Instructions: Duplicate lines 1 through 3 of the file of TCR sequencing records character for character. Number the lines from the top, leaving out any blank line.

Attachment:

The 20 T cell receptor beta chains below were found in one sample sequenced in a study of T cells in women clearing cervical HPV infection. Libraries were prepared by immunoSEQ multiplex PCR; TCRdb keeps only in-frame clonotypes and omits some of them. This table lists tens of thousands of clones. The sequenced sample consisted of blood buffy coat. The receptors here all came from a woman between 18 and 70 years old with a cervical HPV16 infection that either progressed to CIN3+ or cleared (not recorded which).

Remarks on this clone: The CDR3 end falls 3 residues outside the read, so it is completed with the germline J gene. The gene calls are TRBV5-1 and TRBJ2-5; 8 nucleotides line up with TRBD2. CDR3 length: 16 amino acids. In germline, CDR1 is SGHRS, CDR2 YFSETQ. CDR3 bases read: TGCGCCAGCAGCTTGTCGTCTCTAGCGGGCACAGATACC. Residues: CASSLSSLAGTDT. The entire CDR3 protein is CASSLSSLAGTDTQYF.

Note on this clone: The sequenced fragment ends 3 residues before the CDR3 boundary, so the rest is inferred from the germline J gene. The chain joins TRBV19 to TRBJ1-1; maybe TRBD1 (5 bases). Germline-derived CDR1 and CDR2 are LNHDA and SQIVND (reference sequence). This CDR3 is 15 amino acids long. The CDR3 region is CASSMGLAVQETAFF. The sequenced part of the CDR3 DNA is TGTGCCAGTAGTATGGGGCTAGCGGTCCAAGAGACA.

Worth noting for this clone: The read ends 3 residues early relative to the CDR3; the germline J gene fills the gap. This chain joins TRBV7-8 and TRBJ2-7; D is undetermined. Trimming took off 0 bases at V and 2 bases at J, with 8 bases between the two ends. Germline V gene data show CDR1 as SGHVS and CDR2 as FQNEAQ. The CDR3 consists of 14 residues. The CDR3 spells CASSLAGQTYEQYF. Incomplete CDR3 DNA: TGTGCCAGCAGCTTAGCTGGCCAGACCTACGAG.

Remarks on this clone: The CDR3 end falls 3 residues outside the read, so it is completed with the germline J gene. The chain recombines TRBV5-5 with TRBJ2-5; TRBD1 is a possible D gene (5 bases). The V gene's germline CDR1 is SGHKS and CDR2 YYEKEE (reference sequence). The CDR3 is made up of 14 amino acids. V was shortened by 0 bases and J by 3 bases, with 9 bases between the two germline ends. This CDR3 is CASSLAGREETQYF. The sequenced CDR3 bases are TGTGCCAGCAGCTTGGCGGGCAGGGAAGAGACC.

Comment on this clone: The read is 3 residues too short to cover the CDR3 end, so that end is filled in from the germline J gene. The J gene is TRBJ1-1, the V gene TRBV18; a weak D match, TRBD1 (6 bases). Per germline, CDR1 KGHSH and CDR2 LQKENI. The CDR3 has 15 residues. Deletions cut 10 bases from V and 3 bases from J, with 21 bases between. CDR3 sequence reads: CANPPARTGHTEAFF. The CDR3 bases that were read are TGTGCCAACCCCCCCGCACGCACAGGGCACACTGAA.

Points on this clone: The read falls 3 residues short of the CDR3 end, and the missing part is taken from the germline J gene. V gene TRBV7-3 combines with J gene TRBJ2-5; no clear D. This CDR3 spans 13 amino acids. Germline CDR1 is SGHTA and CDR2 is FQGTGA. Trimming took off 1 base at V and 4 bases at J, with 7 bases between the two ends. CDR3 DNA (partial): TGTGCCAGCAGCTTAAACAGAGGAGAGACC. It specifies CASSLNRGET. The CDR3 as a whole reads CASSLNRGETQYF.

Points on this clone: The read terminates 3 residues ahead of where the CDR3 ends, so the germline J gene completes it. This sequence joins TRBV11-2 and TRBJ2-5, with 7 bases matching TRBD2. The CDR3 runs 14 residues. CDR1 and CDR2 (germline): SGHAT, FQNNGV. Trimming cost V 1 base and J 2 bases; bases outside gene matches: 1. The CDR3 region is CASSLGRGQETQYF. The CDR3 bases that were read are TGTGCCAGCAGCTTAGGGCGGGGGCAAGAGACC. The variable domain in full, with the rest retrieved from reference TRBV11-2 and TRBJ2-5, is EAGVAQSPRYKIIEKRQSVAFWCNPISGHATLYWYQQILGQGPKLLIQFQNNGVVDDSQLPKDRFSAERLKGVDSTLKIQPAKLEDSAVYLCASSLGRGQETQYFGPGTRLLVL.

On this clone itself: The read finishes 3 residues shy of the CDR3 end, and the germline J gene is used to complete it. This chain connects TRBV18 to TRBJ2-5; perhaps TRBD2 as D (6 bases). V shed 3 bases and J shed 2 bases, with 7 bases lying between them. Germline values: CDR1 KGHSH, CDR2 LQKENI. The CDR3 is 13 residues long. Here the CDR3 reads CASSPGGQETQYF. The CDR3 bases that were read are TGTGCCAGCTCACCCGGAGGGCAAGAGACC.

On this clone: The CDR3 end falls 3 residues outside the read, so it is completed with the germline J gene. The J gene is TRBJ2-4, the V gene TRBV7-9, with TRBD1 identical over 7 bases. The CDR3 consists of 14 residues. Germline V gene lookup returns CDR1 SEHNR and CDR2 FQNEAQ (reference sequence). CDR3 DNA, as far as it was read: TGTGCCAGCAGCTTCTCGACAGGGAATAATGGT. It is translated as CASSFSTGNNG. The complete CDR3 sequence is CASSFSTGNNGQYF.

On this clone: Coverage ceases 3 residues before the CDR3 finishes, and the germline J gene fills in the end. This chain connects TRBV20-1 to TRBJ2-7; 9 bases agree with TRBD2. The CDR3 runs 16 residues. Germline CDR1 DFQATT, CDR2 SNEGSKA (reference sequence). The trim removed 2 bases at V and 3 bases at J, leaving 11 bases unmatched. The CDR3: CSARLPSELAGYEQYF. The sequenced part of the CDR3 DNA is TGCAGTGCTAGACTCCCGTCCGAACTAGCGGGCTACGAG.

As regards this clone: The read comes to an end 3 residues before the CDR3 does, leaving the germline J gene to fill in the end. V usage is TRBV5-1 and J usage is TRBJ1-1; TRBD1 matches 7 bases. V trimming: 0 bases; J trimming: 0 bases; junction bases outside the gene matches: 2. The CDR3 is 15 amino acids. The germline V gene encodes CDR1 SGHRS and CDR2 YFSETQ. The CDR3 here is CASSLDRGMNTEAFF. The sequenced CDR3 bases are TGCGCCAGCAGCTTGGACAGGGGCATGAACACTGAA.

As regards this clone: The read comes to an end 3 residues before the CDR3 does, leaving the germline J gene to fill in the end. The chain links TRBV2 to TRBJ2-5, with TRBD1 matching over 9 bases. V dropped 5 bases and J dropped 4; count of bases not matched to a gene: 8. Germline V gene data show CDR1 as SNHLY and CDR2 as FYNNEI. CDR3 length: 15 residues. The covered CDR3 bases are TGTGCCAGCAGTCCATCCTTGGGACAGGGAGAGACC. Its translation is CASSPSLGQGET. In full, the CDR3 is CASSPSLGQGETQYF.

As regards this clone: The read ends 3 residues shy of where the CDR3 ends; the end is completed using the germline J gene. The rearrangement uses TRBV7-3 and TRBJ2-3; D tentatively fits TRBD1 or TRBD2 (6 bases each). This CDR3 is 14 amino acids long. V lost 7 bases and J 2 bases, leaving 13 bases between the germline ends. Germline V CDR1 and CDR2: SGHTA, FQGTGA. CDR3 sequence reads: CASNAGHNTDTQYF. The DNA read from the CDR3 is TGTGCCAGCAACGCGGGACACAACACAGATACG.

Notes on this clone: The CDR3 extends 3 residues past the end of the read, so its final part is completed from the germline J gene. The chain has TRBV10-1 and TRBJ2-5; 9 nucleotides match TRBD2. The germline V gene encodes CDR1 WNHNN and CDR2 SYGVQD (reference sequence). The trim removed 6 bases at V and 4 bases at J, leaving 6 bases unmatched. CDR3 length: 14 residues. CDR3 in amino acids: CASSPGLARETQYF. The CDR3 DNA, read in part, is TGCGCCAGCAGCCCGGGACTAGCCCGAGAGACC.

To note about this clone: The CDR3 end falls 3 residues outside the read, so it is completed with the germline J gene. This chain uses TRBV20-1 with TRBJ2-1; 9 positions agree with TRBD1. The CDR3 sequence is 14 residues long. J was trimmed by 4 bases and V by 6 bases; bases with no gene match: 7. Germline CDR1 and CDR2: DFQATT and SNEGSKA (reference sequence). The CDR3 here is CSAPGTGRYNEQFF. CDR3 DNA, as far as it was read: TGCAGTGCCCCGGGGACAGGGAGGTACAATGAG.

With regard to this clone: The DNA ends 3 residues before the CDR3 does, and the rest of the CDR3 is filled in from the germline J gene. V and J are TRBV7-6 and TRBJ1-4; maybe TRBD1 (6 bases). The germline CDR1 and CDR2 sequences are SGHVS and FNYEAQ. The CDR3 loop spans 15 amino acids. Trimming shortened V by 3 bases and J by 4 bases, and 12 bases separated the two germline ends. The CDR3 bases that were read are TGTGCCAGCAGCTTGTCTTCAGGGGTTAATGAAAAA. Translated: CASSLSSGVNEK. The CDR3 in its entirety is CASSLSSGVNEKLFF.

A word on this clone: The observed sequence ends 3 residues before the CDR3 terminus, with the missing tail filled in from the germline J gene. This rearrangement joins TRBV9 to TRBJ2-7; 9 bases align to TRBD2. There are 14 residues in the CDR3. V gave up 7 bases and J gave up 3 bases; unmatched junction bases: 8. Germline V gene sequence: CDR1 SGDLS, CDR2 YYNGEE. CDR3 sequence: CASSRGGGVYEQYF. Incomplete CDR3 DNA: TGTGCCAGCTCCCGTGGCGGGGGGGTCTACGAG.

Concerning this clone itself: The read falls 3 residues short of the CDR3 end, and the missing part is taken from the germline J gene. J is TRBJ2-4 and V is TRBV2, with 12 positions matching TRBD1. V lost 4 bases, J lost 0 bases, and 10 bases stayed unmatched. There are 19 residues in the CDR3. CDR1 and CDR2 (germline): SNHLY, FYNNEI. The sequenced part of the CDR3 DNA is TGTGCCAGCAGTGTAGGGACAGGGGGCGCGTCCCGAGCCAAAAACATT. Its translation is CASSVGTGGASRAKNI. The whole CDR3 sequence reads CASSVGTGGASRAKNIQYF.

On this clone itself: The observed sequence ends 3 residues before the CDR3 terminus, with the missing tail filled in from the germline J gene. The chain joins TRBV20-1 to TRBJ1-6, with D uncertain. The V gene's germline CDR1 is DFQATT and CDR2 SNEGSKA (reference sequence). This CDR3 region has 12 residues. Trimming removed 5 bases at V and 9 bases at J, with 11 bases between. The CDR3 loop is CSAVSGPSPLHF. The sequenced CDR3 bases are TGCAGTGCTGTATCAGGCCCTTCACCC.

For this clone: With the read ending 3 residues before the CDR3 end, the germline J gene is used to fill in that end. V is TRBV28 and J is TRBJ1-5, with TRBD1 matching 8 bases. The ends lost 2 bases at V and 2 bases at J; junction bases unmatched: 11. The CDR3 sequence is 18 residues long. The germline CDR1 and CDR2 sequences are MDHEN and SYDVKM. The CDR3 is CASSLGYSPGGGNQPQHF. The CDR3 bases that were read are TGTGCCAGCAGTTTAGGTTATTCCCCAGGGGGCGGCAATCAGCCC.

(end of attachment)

The 20 T cell receptor beta chains below were found in one sample sequenced in a study of T cells in women clearing cervical HPV infection. Libraries were prepared by immunoSEQ multiplex PCR; TCRdb keeps only in-frame clonotypes and omits some of them. This table lists tens of thousands of clones. The sequenced sample consisted of blood buffy coat. The receptors here all came from a woman between 18 and 70 years old with a cervical HPV16 infection that either progressed to CIN3+ or cleared (not recorded which).

Remarks on this clone: The CDR3 end falls 3 residues outside the read, so it is completed with the germline J gene. The gene calls are TRBV5-1 and TRBJ2-5; 8 nucleotides line up with TRBD2. CDR3 length: 16 amino acids. In germline, CDR1 is SGHRS, CDR2 YFSETQ. CDR3 bases read: TGCGCCAGCAGCTTGTCGTCTCTAGCGGGCACAGATACC. Residues: CASSLSSLAGTDT. The entire CDR3 protein is CASSLSSLAGTDTQYF.

Note on this clone: The sequenced fragment ends 3 residues before the CDR3 boundary, so the rest is inferred from the germline J gene. The chain joins TRBV19 to TRBJ1-1; maybe TRBD1 (5 bases). Germline-derived CDR1 and CDR2 are LNHDA and SQIVND (reference sequence). This CDR3 is 15 amino acids long. The CDR3 region is CASSMGLAVQETAFF. The sequenced part of the CDR3 DNA is TGTGCCAGTAGTATGGGGCTAGCGGTCCAAGAGACA.